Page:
Smaller resellers are claiming a public sector supply victory as the winners of Buying Solutions’ £6bn commodity IT framework were today formally announced.
Some 20 firms reached the Intention to Award phase nearly three weeks ago. In the intervening period Fujitsu Services has been added to Lot 2, which covers infrastructure hardware, after having its entry re-scored.
Manchester-based Cisco, VMware and NetApp partner ANS is among the 12 other firms to make Lot 2, which was originally contested by 102 outfits.
Managing director Paul Sweeney said it was refreshing that niche outfits such as ANS made the cut alongside the “usual roll-call” of catalogue and corporate resellers.
“I think this time around there was an appetite to include people that could drive value as well as shift tin,” he said.
“If the public sector is going to be squeezed, companies such as ANS that can help deliver value and reduce costs need to be on these types of framework. We can provide virtualisation reports that can show them how to save power, which they are not going to get from a catalogue player.”
Nottingham-based Ergo Computing was another smaller outfit to make the cut, featuring in both the desktop and infrastructure Lots.
Neil Bellamy, director of Ergo Computing UK, said: “As a UK SME allocated a place on Lots 1 and 2, this is a great win not only for the employees of Ergo Computing but for the wider industry, as it demonstrates that smaller British businesses can compete – and win.”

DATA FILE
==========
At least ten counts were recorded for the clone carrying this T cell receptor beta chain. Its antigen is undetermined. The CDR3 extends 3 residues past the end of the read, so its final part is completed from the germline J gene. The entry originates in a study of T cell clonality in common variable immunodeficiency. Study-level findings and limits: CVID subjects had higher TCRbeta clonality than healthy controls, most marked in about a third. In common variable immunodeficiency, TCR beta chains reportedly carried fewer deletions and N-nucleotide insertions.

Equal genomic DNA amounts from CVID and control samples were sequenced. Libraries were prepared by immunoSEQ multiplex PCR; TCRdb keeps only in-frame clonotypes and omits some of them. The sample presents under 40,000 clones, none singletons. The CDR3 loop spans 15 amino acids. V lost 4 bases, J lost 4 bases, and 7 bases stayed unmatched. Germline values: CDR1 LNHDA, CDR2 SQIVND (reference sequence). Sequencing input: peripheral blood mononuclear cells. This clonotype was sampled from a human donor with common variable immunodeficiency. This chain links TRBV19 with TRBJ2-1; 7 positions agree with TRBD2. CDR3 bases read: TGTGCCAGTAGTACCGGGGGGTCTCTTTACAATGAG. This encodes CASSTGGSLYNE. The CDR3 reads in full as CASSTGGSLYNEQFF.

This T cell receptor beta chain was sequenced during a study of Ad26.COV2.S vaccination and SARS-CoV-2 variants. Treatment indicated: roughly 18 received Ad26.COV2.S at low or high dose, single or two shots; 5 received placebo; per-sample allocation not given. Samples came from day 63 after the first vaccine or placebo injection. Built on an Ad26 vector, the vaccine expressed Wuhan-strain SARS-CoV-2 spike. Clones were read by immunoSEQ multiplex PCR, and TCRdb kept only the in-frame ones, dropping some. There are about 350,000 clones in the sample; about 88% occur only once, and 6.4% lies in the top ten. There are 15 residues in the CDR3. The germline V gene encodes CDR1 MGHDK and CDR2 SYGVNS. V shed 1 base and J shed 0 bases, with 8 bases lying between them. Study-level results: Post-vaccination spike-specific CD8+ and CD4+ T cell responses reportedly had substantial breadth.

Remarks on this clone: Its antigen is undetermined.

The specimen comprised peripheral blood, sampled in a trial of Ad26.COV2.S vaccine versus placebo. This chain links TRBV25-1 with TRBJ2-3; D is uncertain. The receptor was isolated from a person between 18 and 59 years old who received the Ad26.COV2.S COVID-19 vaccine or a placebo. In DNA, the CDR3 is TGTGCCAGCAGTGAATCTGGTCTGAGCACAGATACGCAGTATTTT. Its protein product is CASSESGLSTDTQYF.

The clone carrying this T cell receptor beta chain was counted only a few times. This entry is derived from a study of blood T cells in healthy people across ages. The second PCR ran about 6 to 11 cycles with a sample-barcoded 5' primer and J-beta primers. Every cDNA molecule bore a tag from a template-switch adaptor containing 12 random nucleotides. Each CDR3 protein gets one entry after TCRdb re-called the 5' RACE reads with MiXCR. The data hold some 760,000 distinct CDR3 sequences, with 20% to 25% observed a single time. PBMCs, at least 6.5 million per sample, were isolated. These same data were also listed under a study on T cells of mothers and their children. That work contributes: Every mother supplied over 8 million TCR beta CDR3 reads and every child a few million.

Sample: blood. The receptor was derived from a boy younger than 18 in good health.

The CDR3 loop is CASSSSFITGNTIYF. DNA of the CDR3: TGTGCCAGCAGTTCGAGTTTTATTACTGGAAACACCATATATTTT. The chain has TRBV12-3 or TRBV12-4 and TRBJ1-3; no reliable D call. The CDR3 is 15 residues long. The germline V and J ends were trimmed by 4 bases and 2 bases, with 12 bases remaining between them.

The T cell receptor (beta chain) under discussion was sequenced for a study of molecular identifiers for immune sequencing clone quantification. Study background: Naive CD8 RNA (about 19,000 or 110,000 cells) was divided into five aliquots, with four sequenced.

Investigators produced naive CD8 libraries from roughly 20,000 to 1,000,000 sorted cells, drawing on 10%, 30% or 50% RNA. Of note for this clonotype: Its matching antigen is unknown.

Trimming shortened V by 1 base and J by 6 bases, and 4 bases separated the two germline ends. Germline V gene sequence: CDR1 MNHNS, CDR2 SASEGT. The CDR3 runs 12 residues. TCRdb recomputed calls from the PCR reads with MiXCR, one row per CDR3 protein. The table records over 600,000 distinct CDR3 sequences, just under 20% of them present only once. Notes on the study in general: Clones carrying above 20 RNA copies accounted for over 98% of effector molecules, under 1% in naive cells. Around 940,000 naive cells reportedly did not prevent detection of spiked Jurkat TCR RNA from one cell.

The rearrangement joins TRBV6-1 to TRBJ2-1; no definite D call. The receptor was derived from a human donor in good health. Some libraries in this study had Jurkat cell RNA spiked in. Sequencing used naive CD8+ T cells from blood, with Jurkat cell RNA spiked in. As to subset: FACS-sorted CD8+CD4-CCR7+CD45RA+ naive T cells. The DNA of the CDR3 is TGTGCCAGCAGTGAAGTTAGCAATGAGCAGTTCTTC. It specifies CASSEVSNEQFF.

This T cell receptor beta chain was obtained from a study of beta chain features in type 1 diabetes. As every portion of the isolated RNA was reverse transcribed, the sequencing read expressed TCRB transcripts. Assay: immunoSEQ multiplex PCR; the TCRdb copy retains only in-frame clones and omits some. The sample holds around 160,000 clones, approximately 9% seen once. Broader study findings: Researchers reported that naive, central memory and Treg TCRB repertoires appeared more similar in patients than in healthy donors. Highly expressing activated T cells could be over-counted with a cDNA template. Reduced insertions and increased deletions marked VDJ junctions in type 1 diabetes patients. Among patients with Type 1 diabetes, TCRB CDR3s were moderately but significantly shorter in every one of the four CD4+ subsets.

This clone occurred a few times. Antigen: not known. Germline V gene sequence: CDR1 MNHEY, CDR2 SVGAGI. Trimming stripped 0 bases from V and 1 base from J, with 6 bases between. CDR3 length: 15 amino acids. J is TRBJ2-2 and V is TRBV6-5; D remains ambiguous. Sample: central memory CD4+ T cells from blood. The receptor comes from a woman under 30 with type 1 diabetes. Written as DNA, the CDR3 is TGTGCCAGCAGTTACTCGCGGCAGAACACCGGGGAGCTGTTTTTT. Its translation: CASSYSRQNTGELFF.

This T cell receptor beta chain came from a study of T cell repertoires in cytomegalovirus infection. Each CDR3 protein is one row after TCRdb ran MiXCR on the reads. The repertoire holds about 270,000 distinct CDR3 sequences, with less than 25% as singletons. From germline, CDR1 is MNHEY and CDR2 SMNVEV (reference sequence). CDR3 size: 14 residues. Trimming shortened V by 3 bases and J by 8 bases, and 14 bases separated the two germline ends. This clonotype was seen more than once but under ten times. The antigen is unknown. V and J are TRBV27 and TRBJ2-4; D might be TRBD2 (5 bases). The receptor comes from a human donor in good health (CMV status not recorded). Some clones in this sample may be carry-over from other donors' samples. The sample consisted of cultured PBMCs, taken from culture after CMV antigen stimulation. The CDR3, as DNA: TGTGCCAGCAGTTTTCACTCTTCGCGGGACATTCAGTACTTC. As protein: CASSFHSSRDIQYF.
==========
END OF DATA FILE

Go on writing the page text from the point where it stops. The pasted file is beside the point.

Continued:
Alastair Edwards, senior analyst at Canalys, said: "Maybe this is recognition that just because you are a big player it does not mean you are going to provide the highest quality of services and support.”
HP was among those on the previous four-year framework not to make the cut after confirming its appeal was unsuccessful. BT, NEC, IBM, Centerprise, Bytes and XMA are among the others not to feature this time around.
In a statement, HP said it was “extremely disappointed” that its appeal had failed, but that it respected Buying Solutions’ decision.
Its submission included various parts of HP’s Direct UK business.
An HP representative said: “As the appeal process has reached its end, we want to reassure our loyal customers and partners that we are committed to the public sector in the UK and will continue to provide value for money products and services to the market through the various supply chain routes.”
A Buying Solutions representative confirmed that public sector customers could use both the old framework and the new one until 30 April, and only the new one thereafter. The three-and-a-half year framework covers public sector customers including central government, local authorities and the NHS.
James Bird, chief executive of Stone Group, which was successful on Lot 1, said: “It would be no exaggeration to say that this award has the potential to dramatically change our business.”
Here is a full list of those to make the grade
Lot 1: Desktop hardware
Lot 2: IT Infrastructure hardware
Bull Information Systems
Fujitsu Services (added since ITA phase)
Lot 3: Software
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